Danish Reference Material for the Oxford Cognitive Screen: A Stroke Specific Screening Tool

Publikation: KonferencebidragPosterForskningfagfællebedømt

Every year, approximately 15’000 people have a stroke in Denmark. Cognitive deficits following stroke are common and have negative consequences on quality of life, return to work and likelihood of developing depressive symptoms. Cognitive deficits must be identified in order to provide appropriate interventions and care. There is no international golden standard for screening cognitive deficits following stroke so dementia screening tools are often used. The Oxford Cognitive Screen (OCS) has been developed specifically to identify clinically important cognitive deficits following stroke. It consists of 10 sub-tests that are structured around five cognitive domains: Attention and Executive function, Language, Memory, Number processing, and Praxis, and only takes 15 minutes to administer. The aim of the study was to translate OCS into Danish and standardize the OCS on a sample of healthy Danish participants.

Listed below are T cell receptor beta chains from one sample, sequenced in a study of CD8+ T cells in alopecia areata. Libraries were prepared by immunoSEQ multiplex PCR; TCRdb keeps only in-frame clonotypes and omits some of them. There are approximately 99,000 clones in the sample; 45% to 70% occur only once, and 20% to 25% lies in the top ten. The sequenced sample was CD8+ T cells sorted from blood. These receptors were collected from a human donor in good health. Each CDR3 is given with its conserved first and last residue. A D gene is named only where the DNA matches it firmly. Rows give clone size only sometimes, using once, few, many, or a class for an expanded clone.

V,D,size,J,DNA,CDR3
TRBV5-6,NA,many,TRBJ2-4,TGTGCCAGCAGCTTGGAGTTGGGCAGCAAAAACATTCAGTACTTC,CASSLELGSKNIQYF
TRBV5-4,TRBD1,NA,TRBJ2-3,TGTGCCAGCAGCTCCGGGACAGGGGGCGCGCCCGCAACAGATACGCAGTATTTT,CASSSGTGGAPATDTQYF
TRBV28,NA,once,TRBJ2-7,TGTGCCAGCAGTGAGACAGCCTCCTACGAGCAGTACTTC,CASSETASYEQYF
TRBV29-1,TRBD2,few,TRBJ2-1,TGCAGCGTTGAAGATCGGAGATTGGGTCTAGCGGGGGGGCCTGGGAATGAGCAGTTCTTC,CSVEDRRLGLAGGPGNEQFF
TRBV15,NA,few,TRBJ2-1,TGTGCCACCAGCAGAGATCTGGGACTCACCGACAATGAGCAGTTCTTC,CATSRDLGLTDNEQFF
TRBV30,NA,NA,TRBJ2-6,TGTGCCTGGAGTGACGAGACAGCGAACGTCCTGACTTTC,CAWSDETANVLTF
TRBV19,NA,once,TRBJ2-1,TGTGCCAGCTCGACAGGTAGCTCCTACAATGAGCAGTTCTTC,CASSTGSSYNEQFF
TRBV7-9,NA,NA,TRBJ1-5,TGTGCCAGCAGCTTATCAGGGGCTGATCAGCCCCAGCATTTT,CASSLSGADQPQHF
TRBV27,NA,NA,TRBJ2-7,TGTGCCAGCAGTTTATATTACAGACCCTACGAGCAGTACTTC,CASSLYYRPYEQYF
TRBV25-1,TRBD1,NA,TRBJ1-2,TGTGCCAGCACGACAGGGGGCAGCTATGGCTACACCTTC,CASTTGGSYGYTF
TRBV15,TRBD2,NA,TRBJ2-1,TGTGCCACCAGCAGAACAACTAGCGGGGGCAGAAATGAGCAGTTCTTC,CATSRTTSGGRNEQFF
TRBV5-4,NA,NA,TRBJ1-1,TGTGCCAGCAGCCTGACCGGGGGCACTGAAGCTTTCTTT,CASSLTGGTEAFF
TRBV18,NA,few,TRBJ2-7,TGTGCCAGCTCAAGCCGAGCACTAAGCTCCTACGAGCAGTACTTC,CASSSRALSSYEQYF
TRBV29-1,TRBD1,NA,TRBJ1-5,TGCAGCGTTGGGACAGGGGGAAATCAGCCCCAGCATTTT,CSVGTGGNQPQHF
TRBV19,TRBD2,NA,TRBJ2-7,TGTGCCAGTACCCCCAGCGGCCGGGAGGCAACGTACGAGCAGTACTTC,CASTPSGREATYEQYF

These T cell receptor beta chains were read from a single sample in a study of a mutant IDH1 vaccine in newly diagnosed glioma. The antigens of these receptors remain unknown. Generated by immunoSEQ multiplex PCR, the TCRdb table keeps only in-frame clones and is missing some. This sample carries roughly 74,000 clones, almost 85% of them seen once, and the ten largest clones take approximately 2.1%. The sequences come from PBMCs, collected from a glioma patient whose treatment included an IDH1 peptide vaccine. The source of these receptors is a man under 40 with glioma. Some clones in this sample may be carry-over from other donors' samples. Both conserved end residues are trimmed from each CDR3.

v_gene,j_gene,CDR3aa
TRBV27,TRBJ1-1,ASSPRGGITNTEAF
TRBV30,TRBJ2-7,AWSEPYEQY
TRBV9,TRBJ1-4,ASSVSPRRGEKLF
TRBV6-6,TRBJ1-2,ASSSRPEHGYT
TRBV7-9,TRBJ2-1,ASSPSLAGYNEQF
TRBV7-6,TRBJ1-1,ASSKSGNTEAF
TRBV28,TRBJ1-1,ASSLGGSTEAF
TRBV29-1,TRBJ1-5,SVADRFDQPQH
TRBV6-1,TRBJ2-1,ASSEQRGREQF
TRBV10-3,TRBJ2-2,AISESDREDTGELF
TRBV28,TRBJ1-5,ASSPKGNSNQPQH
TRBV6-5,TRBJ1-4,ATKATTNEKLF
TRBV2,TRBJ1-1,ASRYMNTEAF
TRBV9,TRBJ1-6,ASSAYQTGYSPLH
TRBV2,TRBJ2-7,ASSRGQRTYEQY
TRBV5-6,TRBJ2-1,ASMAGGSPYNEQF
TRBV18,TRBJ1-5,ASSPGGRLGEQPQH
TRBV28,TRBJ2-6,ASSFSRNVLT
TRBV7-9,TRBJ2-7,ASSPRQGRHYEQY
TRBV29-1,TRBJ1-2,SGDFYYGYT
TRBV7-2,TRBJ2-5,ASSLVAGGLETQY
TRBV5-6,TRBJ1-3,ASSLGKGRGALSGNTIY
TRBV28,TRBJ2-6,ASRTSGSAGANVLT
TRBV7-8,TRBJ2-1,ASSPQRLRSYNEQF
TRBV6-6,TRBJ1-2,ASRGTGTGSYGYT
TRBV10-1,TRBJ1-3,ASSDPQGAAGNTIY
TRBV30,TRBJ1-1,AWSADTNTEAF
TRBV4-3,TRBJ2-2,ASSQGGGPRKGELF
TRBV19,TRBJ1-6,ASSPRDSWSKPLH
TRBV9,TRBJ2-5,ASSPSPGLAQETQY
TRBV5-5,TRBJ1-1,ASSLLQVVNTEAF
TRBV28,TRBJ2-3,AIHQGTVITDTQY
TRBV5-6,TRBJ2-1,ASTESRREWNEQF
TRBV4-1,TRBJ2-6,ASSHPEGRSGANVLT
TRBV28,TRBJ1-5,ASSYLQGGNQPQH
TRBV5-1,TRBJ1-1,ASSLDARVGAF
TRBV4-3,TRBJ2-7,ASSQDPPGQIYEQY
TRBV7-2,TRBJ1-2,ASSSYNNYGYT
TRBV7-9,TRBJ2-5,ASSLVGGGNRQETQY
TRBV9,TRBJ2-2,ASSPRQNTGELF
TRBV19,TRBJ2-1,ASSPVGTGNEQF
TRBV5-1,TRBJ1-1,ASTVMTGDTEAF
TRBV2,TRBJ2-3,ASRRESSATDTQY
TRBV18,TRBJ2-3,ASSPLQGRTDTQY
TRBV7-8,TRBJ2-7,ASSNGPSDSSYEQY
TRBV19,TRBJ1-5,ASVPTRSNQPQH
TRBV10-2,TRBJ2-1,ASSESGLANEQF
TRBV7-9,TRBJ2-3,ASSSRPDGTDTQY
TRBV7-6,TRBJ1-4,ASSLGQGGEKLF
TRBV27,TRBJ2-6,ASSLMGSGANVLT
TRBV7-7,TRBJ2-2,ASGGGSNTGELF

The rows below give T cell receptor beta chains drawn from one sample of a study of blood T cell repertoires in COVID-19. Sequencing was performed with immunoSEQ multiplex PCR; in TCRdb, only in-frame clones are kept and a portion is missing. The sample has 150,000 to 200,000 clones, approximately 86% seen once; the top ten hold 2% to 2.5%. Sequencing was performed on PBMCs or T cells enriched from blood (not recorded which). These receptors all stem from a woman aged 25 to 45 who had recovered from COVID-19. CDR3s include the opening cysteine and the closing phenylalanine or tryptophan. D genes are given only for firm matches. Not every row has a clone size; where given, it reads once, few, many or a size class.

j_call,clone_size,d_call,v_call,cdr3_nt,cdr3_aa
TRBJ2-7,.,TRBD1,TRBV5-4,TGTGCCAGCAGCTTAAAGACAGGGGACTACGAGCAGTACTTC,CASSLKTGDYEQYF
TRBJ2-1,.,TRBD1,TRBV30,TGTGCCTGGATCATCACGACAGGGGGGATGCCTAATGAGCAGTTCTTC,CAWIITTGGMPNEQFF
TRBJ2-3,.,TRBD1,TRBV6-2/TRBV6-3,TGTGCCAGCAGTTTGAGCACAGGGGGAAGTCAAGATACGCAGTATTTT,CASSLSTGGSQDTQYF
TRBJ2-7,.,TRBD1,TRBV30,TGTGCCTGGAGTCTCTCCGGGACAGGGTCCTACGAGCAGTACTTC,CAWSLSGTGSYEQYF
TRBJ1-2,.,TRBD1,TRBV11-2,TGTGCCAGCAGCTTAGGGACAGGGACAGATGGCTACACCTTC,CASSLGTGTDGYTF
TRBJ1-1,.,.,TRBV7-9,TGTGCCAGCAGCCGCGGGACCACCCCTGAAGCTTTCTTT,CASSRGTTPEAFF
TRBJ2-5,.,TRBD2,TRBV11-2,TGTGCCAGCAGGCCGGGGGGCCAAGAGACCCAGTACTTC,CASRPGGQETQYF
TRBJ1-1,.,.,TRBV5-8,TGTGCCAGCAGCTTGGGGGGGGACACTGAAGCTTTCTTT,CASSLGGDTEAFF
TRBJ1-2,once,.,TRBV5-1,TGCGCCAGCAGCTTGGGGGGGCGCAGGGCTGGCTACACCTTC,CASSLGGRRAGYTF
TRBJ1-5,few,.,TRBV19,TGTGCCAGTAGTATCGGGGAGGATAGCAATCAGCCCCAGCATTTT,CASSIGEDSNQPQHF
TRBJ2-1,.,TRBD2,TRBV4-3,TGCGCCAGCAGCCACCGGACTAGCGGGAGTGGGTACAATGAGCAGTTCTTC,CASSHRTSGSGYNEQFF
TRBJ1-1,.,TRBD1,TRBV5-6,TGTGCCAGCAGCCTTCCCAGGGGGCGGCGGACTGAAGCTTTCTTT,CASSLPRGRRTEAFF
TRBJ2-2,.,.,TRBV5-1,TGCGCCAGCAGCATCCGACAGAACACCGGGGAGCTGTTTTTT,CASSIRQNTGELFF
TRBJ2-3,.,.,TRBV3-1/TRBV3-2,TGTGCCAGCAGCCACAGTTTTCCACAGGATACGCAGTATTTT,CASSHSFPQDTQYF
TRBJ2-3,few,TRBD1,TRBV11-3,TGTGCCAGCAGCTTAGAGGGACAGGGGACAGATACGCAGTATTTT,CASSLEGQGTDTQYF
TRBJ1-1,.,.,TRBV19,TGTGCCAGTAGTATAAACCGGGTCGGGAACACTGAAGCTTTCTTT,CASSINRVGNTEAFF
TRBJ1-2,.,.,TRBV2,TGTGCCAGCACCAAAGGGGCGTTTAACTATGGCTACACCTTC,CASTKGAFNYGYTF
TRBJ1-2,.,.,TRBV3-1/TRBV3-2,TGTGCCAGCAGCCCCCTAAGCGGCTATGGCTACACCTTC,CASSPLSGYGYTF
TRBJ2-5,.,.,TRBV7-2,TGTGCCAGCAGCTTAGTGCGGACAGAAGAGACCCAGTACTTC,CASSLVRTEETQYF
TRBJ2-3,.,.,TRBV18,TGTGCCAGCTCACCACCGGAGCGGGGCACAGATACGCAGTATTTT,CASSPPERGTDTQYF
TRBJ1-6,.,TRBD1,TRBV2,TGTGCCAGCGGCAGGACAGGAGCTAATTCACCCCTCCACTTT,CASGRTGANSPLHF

The OCS was translated from English to Danish and culturally adapted for a Danish context. After piloting on five patients, data from approximately 100 healthy participants stratified for age and education was collected. Participants were screened for dementia with the Montreal Cognitive Assessment.
We present the Danish version of the OCS as well as reference material based on the data collected. Influence of age and education on OCS performance are discussed.
The Oxford Cognitive Screen is a screening tool that is specifically designed for stroke patients. It is quick to administer and is designed to maximise patient inclusion. The Danish translation and reference material provided will enable its use in a Danish context.
Publikationsdato22 aug. 2018
StatusUdgivet - 22 aug. 2018
Begivenhed13th Nordic Meeting in Neuropsychology: Tha Plastic Brain - Changes in Brain, Cognition and Behaviour - Stockholm, Sverige
Varighed: 22 aug. 201824 aug. 2018


Konference13th Nordic Meeting in Neuropsychology

ID: 202193971